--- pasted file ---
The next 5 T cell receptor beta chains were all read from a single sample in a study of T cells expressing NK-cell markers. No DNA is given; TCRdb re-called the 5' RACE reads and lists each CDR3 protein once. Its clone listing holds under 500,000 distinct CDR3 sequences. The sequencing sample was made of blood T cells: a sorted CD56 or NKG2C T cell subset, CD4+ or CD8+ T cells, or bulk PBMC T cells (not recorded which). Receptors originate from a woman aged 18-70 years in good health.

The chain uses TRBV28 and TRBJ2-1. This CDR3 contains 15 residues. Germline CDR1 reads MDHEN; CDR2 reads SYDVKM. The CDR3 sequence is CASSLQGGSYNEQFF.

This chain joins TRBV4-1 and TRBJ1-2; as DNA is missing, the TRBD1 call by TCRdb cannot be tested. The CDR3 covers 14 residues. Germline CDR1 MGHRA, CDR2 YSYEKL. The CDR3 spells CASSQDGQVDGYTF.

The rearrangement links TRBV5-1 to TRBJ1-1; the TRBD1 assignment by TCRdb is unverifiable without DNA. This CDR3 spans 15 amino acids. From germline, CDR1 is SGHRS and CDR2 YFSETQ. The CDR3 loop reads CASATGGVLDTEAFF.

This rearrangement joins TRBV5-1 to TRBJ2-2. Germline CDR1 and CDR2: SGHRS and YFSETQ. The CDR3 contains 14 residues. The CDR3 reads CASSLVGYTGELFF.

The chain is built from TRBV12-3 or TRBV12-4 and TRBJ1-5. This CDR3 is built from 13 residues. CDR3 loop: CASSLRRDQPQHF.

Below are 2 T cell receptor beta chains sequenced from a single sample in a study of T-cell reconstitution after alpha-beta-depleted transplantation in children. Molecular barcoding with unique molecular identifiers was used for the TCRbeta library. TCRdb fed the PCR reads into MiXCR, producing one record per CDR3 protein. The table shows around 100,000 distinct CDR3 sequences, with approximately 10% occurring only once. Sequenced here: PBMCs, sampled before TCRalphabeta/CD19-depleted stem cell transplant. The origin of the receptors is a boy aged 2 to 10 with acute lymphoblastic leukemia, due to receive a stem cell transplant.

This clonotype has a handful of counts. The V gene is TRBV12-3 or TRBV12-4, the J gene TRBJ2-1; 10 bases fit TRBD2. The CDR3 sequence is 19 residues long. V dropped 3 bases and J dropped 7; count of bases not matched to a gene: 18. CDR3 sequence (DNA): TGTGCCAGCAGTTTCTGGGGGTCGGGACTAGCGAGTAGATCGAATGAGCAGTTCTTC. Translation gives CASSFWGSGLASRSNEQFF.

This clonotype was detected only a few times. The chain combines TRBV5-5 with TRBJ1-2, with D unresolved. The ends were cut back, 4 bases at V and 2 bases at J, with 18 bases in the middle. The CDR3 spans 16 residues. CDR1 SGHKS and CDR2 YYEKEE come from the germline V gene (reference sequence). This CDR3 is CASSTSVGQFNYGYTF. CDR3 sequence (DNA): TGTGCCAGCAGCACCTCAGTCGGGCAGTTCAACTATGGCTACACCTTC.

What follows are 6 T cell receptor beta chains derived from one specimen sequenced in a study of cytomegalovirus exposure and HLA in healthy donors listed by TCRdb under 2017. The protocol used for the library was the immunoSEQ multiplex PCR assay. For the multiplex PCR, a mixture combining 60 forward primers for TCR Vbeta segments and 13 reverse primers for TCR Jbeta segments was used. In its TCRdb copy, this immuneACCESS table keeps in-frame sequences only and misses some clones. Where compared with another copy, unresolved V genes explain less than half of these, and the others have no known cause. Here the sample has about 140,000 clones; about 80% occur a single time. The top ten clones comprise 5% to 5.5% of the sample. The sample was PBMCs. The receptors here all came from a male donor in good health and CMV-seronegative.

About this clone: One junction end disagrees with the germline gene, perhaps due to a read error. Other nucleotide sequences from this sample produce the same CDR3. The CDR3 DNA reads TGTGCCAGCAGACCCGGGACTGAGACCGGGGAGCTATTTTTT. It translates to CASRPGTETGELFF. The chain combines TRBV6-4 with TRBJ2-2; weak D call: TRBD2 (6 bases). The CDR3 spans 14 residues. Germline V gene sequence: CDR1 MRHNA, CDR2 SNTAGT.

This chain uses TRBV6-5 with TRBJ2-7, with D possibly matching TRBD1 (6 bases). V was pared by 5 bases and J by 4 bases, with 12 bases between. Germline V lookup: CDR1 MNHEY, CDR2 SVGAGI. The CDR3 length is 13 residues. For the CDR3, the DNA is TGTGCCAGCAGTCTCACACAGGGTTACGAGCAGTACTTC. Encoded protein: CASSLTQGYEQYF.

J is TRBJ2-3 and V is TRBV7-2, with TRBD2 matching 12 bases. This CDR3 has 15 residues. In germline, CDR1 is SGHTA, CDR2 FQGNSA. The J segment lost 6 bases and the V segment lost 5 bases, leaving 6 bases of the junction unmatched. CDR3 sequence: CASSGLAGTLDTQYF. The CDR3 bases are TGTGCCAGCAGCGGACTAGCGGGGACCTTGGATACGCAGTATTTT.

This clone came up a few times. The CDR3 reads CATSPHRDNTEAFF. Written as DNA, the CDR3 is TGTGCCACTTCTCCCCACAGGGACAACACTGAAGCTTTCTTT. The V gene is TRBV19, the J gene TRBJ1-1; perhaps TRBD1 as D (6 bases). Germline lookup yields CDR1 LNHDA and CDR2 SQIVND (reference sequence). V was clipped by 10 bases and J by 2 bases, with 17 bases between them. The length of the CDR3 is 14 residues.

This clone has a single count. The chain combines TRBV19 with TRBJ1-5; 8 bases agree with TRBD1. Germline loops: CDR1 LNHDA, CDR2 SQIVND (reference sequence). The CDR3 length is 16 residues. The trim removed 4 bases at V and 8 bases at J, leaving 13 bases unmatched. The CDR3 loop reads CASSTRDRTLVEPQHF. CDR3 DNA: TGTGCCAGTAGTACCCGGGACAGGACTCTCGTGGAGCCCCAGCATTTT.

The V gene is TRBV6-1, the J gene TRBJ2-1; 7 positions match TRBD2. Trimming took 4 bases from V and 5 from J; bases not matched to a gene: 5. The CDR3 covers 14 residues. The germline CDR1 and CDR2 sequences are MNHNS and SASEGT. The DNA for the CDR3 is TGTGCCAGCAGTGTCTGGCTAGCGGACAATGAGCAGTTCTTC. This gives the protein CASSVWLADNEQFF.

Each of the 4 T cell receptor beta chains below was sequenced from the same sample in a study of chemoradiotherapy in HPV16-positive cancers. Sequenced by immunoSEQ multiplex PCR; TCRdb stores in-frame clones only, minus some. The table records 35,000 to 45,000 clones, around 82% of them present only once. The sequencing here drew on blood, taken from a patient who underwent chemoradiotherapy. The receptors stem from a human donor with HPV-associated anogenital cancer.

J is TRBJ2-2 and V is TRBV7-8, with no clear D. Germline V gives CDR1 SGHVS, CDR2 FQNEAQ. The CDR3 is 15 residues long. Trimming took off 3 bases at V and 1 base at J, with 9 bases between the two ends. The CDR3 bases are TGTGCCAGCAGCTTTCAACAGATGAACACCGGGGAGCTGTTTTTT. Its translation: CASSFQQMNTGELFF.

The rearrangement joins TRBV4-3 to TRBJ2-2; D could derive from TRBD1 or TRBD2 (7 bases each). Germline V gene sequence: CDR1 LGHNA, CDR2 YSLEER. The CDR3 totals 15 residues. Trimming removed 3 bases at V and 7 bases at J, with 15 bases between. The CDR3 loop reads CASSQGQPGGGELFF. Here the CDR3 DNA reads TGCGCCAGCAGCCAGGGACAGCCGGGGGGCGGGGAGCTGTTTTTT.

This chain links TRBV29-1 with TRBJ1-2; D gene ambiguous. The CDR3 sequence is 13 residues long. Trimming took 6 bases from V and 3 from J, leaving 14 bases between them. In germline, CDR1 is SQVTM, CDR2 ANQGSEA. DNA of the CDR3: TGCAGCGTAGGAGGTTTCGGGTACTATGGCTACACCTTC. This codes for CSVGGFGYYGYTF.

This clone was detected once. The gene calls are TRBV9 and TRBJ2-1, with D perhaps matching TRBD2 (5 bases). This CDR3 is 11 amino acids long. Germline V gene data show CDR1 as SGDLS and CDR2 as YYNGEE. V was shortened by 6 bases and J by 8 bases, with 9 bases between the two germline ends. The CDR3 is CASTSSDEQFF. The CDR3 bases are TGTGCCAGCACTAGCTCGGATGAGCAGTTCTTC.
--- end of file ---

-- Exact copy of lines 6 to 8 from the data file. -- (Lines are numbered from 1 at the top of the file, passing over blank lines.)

The chain is built from TRBV12-3 or TRBV12-4 and TRBJ1-5. This CDR3 is built from 13 residues. CDR3 loop: CASSLRRDQPQHF.

Below are 2 T cell receptor beta chains sequenced from a single sample in a study of T-cell reconstitution after alpha-beta-depleted transplantation in children. Molecular barcoding with unique molecular identifiers was used for the TCRbeta library. TCRdb fed the PCR reads into MiXCR, producing one record per CDR3 protein. The table shows around 100,000 distinct CDR3 sequences, with approximately 10% occurring only once. Sequenced here: PBMCs, sampled before TCRalphabeta/CD19-depleted stem cell transplant. The origin of the receptors is a boy aged 2 to 10 with acute lymphoblastic leukemia, due to receive a stem cell transplant.

This clonotype has a handful of counts. The V gene is TRBV12-3 or TRBV12-4, the J gene TRBJ2-1; 10 bases fit TRBD2. The CDR3 sequence is 19 residues long. V dropped 3 bases and J dropped 7; count of bases not matched to a gene: 18. CDR3 sequence (DNA): TGTGCCAGCAGTTTCTGGGGGTCGGGACTAGCGAGTAGATCGAATGAGCAGTTCTTC. Translation gives CASSFWGSGLASRSNEQFF.